I was watching the first episode of a new series earlier, ‘Secrets from the Sky’. They were looking at Tintagel Castle – certainly on my list of places to visit one day – which is rumoured to be, variously, Camelot, the birthplace of King Arthur, and the birthplace of Morgan Le Fay. Being a more scientific-leaning programme, interested in the age of the stones used to build the existing castle and the earthworks that suggest an earlier settlement, the programme was quite dismissive of the myths and legends as a whole, though they did find some interesting 1500 year old graffiti indicating that there was at least one man there almost called Arthur.
The legends of King Arthur are, of course, impossible to verify at this point. I personally like to believe there’s a fair bit of truth to them, but I’m a sucker for powerful sorcery, strong women, and family dramas. Plenty of others see them as inspiring tales with little basis in fact, still more as the propaganda of a less impressive warrior king. Who can say what the truth is?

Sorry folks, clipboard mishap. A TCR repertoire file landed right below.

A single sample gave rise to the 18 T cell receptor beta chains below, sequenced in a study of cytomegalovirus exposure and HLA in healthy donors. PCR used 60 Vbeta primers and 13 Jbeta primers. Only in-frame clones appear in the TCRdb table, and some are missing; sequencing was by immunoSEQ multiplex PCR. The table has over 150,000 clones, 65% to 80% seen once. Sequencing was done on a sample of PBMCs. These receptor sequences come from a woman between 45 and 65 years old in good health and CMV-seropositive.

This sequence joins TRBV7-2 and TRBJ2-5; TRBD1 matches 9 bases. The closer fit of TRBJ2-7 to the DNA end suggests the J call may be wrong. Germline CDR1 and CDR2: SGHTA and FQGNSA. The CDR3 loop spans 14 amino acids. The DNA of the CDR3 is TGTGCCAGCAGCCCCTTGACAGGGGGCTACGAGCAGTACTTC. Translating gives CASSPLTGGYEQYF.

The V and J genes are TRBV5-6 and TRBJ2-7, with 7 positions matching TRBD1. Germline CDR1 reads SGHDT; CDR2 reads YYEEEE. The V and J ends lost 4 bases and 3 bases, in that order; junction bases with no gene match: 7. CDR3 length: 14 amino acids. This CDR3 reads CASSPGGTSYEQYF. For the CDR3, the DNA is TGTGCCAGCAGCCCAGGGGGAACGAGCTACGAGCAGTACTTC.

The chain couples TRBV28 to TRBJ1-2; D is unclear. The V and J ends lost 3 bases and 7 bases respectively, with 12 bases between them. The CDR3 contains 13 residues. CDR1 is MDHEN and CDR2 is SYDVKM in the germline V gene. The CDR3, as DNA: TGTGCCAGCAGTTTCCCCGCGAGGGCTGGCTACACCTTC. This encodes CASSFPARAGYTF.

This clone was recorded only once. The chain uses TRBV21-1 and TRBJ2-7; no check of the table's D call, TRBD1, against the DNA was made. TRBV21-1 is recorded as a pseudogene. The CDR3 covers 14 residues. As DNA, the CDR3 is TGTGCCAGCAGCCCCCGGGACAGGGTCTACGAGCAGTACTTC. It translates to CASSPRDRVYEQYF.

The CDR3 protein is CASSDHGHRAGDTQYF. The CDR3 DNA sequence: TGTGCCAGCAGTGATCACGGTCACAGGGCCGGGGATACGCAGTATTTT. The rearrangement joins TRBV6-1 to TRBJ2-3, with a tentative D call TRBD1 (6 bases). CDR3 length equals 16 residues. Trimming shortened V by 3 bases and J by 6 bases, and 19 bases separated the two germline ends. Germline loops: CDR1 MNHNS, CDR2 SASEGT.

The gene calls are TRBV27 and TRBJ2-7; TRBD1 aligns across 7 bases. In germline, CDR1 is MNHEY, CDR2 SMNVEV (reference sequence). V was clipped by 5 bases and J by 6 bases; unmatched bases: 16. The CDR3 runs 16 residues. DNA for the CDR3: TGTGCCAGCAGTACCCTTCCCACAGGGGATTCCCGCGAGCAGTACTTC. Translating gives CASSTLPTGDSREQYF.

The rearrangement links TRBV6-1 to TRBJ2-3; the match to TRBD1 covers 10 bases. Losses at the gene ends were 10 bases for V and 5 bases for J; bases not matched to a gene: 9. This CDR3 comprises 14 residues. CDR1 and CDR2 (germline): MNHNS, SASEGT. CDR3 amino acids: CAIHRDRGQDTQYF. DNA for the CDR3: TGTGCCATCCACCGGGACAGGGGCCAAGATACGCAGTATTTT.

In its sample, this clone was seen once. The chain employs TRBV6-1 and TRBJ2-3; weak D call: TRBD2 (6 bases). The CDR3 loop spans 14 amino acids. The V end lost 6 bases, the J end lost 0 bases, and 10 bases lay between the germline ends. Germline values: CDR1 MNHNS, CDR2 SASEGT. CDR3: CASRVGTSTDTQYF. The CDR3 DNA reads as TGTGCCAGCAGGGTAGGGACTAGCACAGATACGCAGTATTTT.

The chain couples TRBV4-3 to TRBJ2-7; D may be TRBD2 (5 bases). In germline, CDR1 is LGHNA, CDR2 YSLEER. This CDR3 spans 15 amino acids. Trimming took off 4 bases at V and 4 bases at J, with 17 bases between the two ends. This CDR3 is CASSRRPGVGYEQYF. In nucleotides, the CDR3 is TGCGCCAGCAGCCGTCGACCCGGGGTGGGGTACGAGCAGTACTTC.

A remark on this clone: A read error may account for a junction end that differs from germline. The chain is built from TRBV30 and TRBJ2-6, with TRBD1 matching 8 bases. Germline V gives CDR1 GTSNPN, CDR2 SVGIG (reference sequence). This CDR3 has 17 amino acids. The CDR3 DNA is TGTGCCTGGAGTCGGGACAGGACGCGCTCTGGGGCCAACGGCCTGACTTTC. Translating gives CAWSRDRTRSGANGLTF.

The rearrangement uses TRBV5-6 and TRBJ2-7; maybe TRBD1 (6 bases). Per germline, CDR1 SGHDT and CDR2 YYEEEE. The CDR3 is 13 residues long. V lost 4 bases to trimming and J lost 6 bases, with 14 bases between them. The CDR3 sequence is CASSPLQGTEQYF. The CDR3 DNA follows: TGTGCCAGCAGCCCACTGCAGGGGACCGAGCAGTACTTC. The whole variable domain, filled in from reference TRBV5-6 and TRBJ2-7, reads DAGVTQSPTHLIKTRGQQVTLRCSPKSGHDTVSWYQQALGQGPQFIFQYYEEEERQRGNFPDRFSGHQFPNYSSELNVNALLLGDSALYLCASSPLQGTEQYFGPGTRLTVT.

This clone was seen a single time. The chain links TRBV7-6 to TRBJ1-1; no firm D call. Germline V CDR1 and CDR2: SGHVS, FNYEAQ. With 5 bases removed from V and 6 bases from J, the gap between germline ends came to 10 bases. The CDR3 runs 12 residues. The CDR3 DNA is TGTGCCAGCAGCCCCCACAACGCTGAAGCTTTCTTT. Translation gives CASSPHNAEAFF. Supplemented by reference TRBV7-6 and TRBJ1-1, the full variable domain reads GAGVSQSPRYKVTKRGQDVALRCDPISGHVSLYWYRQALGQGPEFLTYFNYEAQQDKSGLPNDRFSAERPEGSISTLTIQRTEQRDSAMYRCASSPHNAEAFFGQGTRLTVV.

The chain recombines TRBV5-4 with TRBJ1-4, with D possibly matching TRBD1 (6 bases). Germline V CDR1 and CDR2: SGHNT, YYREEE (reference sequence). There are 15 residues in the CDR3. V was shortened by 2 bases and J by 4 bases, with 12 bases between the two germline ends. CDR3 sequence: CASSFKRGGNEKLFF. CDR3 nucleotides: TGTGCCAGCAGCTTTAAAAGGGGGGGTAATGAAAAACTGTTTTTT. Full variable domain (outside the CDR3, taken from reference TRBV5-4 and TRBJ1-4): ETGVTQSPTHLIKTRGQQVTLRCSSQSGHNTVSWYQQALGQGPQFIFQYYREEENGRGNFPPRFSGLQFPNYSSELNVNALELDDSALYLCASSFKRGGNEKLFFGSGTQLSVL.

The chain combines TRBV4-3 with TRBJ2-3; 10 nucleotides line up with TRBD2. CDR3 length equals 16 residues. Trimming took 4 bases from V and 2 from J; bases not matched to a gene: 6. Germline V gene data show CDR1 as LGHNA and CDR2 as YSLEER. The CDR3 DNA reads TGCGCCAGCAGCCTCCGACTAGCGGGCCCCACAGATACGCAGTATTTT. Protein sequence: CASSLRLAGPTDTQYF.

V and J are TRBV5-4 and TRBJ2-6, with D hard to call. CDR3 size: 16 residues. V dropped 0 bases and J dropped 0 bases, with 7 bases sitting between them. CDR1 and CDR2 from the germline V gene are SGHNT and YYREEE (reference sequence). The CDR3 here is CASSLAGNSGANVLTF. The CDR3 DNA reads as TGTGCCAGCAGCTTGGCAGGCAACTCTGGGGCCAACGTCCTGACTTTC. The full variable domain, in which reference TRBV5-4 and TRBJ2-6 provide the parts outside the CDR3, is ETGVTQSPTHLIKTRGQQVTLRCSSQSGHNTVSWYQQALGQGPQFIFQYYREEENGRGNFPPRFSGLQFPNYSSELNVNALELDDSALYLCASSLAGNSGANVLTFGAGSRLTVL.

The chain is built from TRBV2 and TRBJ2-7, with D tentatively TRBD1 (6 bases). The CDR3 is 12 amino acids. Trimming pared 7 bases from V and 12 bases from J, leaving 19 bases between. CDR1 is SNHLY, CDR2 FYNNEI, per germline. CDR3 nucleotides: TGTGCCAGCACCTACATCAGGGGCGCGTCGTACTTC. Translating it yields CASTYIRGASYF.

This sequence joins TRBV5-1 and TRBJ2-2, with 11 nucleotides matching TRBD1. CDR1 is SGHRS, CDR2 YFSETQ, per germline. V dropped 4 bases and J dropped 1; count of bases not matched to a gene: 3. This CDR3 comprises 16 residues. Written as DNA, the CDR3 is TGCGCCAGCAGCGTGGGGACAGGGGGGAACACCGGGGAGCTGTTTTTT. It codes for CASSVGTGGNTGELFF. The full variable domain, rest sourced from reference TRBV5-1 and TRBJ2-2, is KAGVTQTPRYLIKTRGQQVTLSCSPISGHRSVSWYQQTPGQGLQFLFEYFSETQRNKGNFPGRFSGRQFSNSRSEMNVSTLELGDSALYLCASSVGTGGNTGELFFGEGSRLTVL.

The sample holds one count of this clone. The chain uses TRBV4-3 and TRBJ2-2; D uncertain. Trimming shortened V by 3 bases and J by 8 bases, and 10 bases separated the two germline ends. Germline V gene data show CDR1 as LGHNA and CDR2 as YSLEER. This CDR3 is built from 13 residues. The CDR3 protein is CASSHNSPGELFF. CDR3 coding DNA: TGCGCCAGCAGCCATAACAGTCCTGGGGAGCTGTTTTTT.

I don’t know how some stories become legends, muddying the waters of history, or which stories will survive 1500 years from now. But I think it’s interesting that some do; that stories have such power to move us and even make us believe in things we usually wouldn’t.
Not only that, but the same stories can capture the imaginations of generations of people – look at the works of Enid Blyton and Roald Dahl for children, the novels of Austen and the plays of Shakespeare… and, of course, the Arthurian Legends and the likes of Beowulf. All these stories have held sway over people from different time periods, with different views and opinions, and while some elements of them may now be very dated the general storylines still strike a chord with many people today.
My stories will almost certainly never be legends, and who knows if they’ll last one generation, never mind more? But it’s incredibly inspiring to know that some stories do last, and that every story, no matter how many or how few people it reaches, can change the way someone thinks or feels, can make them smile when they’re sad or give them hope when they’re anxious.
I think that’s important. And I think it’s excellent. See you tomorrow.